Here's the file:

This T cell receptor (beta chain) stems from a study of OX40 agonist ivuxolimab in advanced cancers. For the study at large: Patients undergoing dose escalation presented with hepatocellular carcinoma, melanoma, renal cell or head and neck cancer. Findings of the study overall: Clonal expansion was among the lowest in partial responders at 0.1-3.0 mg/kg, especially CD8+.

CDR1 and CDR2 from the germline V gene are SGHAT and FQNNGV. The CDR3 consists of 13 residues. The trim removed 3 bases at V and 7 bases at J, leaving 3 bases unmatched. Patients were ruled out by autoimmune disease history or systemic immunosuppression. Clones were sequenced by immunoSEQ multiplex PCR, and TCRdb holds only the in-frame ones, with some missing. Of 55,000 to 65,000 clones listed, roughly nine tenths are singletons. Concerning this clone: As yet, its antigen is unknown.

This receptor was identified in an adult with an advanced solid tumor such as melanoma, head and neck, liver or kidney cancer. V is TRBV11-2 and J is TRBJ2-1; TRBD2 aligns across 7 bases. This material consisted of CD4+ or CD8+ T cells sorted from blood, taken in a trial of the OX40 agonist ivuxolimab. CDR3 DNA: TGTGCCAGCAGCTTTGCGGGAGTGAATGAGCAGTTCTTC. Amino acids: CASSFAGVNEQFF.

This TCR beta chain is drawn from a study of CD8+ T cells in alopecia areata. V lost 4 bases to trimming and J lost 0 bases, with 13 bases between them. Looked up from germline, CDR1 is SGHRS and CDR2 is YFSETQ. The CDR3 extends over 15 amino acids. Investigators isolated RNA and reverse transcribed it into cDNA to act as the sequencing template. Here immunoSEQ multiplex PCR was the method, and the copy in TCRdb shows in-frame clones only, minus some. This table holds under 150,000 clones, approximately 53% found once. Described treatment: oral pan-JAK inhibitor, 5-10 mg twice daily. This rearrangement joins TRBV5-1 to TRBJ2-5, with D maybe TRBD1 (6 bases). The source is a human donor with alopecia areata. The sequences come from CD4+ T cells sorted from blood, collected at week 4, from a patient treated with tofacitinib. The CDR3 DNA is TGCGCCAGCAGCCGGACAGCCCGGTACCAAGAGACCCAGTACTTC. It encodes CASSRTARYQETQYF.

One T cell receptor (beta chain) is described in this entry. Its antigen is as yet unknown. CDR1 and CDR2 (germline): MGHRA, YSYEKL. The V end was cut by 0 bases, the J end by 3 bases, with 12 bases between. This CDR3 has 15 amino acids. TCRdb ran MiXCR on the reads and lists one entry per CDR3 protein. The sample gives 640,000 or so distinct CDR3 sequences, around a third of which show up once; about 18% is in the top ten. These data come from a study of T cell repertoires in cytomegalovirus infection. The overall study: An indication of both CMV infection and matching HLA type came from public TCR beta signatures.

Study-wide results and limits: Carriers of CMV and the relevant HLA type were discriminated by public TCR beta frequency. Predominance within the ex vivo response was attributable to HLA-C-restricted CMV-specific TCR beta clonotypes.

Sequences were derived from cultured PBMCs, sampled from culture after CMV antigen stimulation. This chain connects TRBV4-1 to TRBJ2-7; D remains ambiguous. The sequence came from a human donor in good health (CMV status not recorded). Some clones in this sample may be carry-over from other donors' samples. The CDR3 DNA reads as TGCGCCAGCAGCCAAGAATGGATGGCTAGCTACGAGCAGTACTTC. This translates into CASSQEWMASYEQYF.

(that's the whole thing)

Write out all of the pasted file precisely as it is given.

This T cell receptor (beta chain) stems from a study of OX40 agonist ivuxolimab in advanced cancers. For the study at large: Patients undergoing dose escalation presented with hepatocellular carcinoma, melanoma, renal cell or head and neck cancer. Findings of the study overall: Clonal expansion was among the lowest in partial responders at 0.1-3.0 mg/kg, especially CD8+.

CDR1 and CDR2 from the germline V gene are SGHAT and FQNNGV. The CDR3 consists of 13 residues. The trim removed 3 bases at V and 7 bases at J, leaving 3 bases unmatched. Patients were ruled out by autoimmune disease history or systemic immunosuppression. Clones were sequenced by immunoSEQ multiplex PCR, and TCRdb holds only the in-frame ones, with some missing. Of 55,000 to 65,000 clones listed, roughly nine tenths are singletons. Concerning this clone: As yet, its antigen is unknown.

This receptor was identified in an adult with an advanced solid tumor such as melanoma, head and neck, liver or kidney cancer. V is TRBV11-2 and J is TRBJ2-1; TRBD2 aligns across 7 bases. This material consisted of CD4+ or CD8+ T cells sorted from blood, taken in a trial of the OX40 agonist ivuxolimab. CDR3 DNA: TGTGCCAGCAGCTTTGCGGGAGTGAATGAGCAGTTCTTC. Amino acids: CASSFAGVNEQFF.

This TCR beta chain is drawn from a study of CD8+ T cells in alopecia areata. V lost 4 bases to trimming and J lost 0 bases, with 13 bases between them. Looked up from germline, CDR1 is SGHRS and CDR2 is YFSETQ. The CDR3 extends over 15 amino acids. Investigators isolated RNA and reverse transcribed it into cDNA to act as the sequencing template. Here immunoSEQ multiplex PCR was the method, and the copy in TCRdb shows in-frame clones only, minus some. This table holds under 150,000 clones, approximately 53% found once. Described treatment: oral pan-JAK inhibitor, 5-10 mg twice daily. This rearrangement joins TRBV5-1 to TRBJ2-5, with D maybe TRBD1 (6 bases). The source is a human donor with alopecia areata. The sequences come from CD4+ T cells sorted from blood, collected at week 4, from a patient treated with tofacitinib. The CDR3 DNA is TGCGCCAGCAGCCGGACAGCCCGGTACCAAGAGACCCAGTACTTC. It encodes CASSRTARYQETQYF.

One T cell receptor (beta chain) is described in this entry. Its antigen is as yet unknown. CDR1 and CDR2 (germline): MGHRA, YSYEKL. The V end was cut by 0 bases, the J end by 3 bases, with 12 bases between. This CDR3 has 15 amino acids. TCRdb ran MiXCR on the reads and lists one entry per CDR3 protein. The sample gives 640,000 or so distinct CDR3 sequences, around a third of which show up once; about 18% is in the top ten. These data come from a study of T cell repertoires in cytomegalovirus infection. The overall study: An indication of both CMV infection and matching HLA type came from public TCR beta signatures.

Study-wide results and limits: Carriers of CMV and the relevant HLA type were discriminated by public TCR beta frequency. Predominance within the ex vivo response was attributable to HLA-C-restricted CMV-specific TCR beta clonotypes.

Sequences were derived from cultured PBMCs, sampled from culture after CMV antigen stimulation. This chain connects TRBV4-1 to TRBJ2-7; D remains ambiguous. The sequence came from a human donor in good health (CMV status not recorded). Some clones in this sample may be carry-over from other donors' samples. The CDR3 DNA reads as TGCGCCAGCAGCCAAGAATGGATGGCTAGCTACGAGCAGTACTTC. This translates into CASSQEWMASYEQYF.